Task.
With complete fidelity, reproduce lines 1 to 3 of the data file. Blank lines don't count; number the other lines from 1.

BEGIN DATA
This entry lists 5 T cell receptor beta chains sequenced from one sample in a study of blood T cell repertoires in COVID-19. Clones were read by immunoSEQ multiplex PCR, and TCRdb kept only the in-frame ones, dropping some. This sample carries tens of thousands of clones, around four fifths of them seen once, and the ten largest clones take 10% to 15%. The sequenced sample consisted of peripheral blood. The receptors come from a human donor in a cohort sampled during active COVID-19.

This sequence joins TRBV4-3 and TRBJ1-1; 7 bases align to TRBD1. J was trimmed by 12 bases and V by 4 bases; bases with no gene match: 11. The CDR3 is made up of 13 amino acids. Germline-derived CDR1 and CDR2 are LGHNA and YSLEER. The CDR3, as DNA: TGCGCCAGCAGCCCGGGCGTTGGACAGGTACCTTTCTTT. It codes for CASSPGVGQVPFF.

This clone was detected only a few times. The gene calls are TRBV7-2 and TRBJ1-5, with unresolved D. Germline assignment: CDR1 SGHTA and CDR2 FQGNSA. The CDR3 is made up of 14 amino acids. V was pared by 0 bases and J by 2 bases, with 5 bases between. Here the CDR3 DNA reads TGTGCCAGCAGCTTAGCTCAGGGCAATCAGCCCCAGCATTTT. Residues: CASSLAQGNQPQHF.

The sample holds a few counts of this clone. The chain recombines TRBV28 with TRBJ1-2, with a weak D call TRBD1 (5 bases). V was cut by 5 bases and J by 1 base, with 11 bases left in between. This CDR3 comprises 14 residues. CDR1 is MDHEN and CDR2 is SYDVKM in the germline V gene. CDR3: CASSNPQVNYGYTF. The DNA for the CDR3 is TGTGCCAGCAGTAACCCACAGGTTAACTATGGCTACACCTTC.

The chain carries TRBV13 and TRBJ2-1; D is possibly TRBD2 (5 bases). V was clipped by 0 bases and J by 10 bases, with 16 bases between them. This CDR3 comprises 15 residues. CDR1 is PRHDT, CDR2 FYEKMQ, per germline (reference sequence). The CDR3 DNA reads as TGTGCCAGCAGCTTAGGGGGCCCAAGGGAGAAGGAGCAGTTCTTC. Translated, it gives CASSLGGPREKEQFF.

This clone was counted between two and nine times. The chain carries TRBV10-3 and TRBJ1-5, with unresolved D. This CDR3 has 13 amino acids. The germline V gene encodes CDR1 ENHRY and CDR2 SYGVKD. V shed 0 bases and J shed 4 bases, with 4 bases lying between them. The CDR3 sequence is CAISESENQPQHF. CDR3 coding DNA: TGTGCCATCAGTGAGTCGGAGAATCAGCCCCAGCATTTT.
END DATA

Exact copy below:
This entry lists 5 T cell receptor beta chains sequenced from one sample in a study of blood T cell repertoires in COVID-19. Clones were read by immunoSEQ multiplex PCR, and TCRdb kept only the in-frame ones, dropping some. This sample carries tens of thousands of clones, around four fifths of them seen once, and the ten largest clones take 10% to 15%. The sequenced sample consisted of peripheral blood. The receptors come from a human donor in a cohort sampled during active COVID-19.

This sequence joins TRBV4-3 and TRBJ1-1; 7 bases align to TRBD1. J was trimmed by 12 bases and V by 4 bases; bases with no gene match: 11. The CDR3 is made up of 13 amino acids. Germline-derived CDR1 and CDR2 are LGHNA and YSLEER. The CDR3, as DNA: TGCGCCAGCAGCCCGGGCGTTGGACAGGTACCTTTCTTT. It codes for CASSPGVGQVPFF.

This clone was detected only a few times. The gene calls are TRBV7-2 and TRBJ1-5, with unresolved D. Germline assignment: CDR1 SGHTA and CDR2 FQGNSA. The CDR3 is made up of 14 amino acids. V was pared by 0 bases and J by 2 bases, with 5 bases between. Here the CDR3 DNA reads TGTGCCAGCAGCTTAGCTCAGGGCAATCAGCCCCAGCATTTT. Residues: CASSLAQGNQPQHF.